The Future of Movie Sound?
The movie theatre experience continues to evolve as new technologies are utilised to create a more immersive, realistic environment for movie goers. In the past several years we have seen the mainstream adoption of 3D and higher frame rates, now it is audio’s turn! Let’s examine one of the more exciting audio technologies to come out in recent years, Dolby Atmos.
What is Dolby Atmos?
Dolby Atmos is a surround sound technology announced in April 2012, first utilised by Pixar’s film Brave. The first theatre to install the technology was Dolby Theatre in Hollywood, California. Although adaption was slow in 2012 with only about 25 installations worldwide, 2013 saw an increase to 300 locations, and currently there are now more than 600 screens installed or committed, with numbers growing daily. (You can view Dolby Atmos releases here)
“The technology envelops its listeners with a more natural and realistic sound field, transporting them into the story with a lifelike sensory experience.”
Dolby Atmos aims to create a more lifelike experience for film goers, creating a three dimensional sound that more accurately replicates the way we humans hear sound. The Dolby Atmos format provides control over each individual speaker, allowing for more fluid movement of sounds around the cinema. In addition to this, Dolby Atmos introduces ceiling speakers to provide spherical like sound that engulfs listeners (imagine a helicopter roaring overhead panning the cinema).
How Dolby Atmos Works
Dolby’s new cinema processor features a versatile rendering engine that optimises the audio quality and surround effects of the Dolby Atmos soundtrack depending on the loudspeaker layout, and characteristics of each cinema.
“Employing overhead speakers as well as surrounds, Dolby Atmos can create realistic and natural sound experiences that envelop and involve you in the stories.”
Dolby Atmos has transitioned away from the traditional method of mixing surround sound. With Dolby Atmos, filmmakers don’t have to think in terms of speakers or channels (though they can still integrate multichannel sound as needed). Dolby Atmos uses the idea of object-based sound design, providing sound engineers the creative freedom to easily place or move sounds anywhere in the movie theatre. Instead of having fixed waveforms with dedicated speaker outputs that are made permanent by the audio engineer, the process instead becomes designing a 3D map of a sound space (let’s say a apartment building) and designing how an object moves through this space (think a knife being thrown from behind an actor through to the wall in front of them). The sound engineer can trace the sound path of the knife, from the rear (rear speakers), flying over the head of the actor (overhead speakers) and into the front wall (front speakers). The audio file then contains all of this data, and translates it into the Dolby Atmos theatre in which it is being played, taking into account the specific theatres speaker layout, and room characteristics.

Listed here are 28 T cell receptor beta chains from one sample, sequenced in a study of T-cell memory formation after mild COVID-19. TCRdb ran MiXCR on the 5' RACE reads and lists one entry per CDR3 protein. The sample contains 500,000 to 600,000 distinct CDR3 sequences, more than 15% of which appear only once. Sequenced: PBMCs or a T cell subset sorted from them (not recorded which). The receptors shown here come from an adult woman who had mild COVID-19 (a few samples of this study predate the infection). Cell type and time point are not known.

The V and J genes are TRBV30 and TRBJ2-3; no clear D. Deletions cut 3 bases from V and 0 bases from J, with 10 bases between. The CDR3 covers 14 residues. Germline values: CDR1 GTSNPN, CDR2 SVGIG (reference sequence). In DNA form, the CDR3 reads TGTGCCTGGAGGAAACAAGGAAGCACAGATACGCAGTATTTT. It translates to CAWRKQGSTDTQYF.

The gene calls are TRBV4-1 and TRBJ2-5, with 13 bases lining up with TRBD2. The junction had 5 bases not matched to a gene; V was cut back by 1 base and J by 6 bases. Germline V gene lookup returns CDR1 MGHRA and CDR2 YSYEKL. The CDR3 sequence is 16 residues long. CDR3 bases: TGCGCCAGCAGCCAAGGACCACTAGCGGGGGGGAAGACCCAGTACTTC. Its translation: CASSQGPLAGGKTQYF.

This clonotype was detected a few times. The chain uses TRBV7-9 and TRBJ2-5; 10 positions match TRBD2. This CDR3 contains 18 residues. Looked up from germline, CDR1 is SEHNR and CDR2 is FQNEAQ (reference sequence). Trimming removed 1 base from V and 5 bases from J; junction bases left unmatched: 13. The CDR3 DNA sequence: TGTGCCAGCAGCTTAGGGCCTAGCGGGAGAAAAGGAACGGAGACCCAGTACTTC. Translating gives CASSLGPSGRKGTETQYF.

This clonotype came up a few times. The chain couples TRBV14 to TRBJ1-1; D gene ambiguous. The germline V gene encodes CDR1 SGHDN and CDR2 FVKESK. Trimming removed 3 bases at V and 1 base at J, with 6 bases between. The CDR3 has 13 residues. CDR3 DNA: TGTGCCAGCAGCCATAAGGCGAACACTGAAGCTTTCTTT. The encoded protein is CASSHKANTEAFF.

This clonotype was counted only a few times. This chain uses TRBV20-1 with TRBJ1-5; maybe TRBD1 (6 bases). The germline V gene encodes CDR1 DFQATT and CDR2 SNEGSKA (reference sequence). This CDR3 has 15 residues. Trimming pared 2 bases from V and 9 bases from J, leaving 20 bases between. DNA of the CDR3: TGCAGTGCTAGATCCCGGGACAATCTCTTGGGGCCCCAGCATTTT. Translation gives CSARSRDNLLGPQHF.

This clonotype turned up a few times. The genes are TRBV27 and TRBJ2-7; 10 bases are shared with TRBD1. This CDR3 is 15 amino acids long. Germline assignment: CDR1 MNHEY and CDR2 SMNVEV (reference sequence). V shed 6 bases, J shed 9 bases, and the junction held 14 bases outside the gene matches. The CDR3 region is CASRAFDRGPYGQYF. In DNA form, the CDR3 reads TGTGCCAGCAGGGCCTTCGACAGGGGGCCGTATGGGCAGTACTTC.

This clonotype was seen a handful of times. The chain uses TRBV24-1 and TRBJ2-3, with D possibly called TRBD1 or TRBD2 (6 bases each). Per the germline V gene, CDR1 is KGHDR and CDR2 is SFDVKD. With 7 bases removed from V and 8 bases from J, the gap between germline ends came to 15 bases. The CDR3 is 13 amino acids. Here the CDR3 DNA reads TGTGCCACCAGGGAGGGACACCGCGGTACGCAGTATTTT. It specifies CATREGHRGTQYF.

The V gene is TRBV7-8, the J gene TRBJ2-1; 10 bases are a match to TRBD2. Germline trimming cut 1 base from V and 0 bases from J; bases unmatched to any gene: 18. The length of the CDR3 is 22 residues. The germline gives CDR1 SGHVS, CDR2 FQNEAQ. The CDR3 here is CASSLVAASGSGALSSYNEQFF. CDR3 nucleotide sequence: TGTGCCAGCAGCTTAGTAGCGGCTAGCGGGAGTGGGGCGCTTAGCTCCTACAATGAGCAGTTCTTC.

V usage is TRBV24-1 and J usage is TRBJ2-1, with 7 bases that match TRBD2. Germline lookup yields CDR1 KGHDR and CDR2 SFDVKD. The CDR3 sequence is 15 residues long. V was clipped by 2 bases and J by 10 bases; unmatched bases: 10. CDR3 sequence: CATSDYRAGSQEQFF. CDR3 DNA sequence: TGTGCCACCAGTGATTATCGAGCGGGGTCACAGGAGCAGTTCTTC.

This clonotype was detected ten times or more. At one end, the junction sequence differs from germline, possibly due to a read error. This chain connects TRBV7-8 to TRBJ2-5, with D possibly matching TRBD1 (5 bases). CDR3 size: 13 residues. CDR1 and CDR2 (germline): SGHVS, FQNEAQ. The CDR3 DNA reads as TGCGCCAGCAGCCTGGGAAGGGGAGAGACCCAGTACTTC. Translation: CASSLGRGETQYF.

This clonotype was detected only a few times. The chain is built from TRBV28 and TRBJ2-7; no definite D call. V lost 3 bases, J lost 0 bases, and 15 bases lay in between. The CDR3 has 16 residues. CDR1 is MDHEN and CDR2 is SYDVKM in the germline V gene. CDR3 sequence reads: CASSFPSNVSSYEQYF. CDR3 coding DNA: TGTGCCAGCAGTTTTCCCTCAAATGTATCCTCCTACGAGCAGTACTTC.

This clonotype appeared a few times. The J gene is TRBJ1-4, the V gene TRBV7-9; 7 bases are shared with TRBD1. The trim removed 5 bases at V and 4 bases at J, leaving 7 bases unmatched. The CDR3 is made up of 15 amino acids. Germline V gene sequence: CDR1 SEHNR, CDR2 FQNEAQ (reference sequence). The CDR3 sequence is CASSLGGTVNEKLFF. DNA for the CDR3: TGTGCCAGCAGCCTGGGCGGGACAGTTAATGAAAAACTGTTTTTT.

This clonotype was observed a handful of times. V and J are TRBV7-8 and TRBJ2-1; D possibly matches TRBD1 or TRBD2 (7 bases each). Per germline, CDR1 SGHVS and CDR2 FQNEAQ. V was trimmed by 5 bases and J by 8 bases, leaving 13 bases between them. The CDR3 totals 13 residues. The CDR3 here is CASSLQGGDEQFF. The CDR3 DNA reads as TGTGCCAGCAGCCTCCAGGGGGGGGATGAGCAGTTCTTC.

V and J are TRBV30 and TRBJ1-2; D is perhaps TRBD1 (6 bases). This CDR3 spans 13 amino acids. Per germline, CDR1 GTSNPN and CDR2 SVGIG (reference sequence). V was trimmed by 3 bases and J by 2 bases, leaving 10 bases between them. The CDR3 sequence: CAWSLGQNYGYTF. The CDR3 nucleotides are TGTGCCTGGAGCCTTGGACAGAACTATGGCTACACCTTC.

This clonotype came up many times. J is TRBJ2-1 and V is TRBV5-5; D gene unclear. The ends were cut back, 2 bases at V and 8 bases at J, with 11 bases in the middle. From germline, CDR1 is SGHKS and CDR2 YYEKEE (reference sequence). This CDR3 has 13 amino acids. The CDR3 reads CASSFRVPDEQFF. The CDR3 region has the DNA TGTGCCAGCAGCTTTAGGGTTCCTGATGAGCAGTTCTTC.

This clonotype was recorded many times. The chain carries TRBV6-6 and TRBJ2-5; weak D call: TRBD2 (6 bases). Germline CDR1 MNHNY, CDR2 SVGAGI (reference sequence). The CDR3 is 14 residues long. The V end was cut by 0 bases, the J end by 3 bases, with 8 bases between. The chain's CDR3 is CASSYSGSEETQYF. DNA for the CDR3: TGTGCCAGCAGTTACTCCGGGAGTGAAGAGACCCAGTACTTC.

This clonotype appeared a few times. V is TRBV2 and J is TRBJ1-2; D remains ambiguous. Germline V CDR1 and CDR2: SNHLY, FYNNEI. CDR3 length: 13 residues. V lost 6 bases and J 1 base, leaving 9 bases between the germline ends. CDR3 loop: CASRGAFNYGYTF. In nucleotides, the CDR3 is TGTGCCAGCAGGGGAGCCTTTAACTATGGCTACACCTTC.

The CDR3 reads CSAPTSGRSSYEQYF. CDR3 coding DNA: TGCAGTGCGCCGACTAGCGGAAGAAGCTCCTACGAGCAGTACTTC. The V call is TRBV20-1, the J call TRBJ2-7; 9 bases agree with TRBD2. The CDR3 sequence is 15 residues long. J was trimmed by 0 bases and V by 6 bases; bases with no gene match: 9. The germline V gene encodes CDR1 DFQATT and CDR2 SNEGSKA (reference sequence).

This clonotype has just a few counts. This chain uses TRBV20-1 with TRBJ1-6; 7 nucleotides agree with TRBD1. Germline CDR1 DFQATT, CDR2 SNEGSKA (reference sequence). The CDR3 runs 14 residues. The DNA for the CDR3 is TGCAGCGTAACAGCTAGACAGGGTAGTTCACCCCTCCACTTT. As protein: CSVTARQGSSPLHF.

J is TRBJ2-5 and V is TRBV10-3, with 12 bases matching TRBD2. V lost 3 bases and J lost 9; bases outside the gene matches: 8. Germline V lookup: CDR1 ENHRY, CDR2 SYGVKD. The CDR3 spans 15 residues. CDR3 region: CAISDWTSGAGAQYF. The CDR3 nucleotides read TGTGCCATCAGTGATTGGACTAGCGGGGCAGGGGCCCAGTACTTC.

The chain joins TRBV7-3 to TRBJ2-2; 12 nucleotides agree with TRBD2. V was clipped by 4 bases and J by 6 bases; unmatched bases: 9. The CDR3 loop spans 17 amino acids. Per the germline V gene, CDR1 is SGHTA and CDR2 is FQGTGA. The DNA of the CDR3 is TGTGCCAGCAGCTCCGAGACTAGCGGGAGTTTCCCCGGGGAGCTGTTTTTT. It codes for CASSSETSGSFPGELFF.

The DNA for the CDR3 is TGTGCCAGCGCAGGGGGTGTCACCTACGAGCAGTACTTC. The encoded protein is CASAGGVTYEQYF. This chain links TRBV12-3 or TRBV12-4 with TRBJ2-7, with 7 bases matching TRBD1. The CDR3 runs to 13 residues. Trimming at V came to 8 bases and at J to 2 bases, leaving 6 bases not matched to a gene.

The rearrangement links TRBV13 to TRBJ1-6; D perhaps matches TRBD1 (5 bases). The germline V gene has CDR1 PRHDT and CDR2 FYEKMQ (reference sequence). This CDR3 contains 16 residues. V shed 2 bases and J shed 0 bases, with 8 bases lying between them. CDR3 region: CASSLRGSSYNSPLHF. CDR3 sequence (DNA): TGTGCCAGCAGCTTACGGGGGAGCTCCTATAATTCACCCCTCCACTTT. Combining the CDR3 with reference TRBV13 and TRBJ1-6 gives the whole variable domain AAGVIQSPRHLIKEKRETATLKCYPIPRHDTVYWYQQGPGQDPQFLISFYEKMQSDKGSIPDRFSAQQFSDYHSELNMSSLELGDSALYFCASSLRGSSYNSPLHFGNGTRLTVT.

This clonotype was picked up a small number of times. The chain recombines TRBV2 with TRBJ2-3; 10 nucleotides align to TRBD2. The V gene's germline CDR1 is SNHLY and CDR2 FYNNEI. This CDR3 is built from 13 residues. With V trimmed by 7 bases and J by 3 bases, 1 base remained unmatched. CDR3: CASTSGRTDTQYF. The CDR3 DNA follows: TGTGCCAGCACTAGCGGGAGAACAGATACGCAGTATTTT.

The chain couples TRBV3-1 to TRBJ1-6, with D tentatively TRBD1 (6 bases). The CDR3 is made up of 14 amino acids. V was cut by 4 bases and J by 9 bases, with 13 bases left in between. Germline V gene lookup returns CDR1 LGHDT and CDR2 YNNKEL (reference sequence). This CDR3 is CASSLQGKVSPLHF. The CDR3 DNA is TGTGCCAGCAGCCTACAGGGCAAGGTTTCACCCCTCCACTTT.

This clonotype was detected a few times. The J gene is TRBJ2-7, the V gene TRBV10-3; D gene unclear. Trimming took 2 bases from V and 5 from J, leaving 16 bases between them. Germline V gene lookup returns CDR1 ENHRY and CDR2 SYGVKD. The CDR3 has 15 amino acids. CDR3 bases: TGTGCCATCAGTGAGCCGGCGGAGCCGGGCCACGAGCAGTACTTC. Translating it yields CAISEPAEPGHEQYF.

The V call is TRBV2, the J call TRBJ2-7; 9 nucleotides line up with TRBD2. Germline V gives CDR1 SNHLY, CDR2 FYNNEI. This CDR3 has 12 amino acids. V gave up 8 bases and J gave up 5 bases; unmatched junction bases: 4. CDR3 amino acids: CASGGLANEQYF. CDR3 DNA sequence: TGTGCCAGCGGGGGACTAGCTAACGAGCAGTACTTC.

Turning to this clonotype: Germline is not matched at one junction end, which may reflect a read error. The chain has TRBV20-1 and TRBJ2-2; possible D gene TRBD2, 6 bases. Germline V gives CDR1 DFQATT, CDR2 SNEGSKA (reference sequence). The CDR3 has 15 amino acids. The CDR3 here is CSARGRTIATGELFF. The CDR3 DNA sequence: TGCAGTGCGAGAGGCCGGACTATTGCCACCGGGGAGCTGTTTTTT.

This versatility allows an easy transition for cinemas who want to adapt to the new format without having to make radical changes to their setups, while also allowing them to introduce more speakers as the cinemas room and budget allows. Dolby Atmos has also been designed to maintain backward compatibility to other formats such as 5.1, 7.1, minimising the impact on production and distribution.
The Dolby Atmos format allows for an unlimited number of audio tracks to be distributed to theatres for optimal, dynamic rendering to loudspeakers dependent on the theatre capabilities. Dolby Atmos allows for up to 64 speakers, including overheads to create full 360 degree sound.
Dolby has created a versatile system which should allow them to work into and further develop for a long time. Just as 3D was slow at first, it seems Dolby Atmos will continue to gain in popularity for both film makers and movie theatres as they transition into a more advanced, and fairly future proof system.
Find a Dolby Atmos Theatre near you here.
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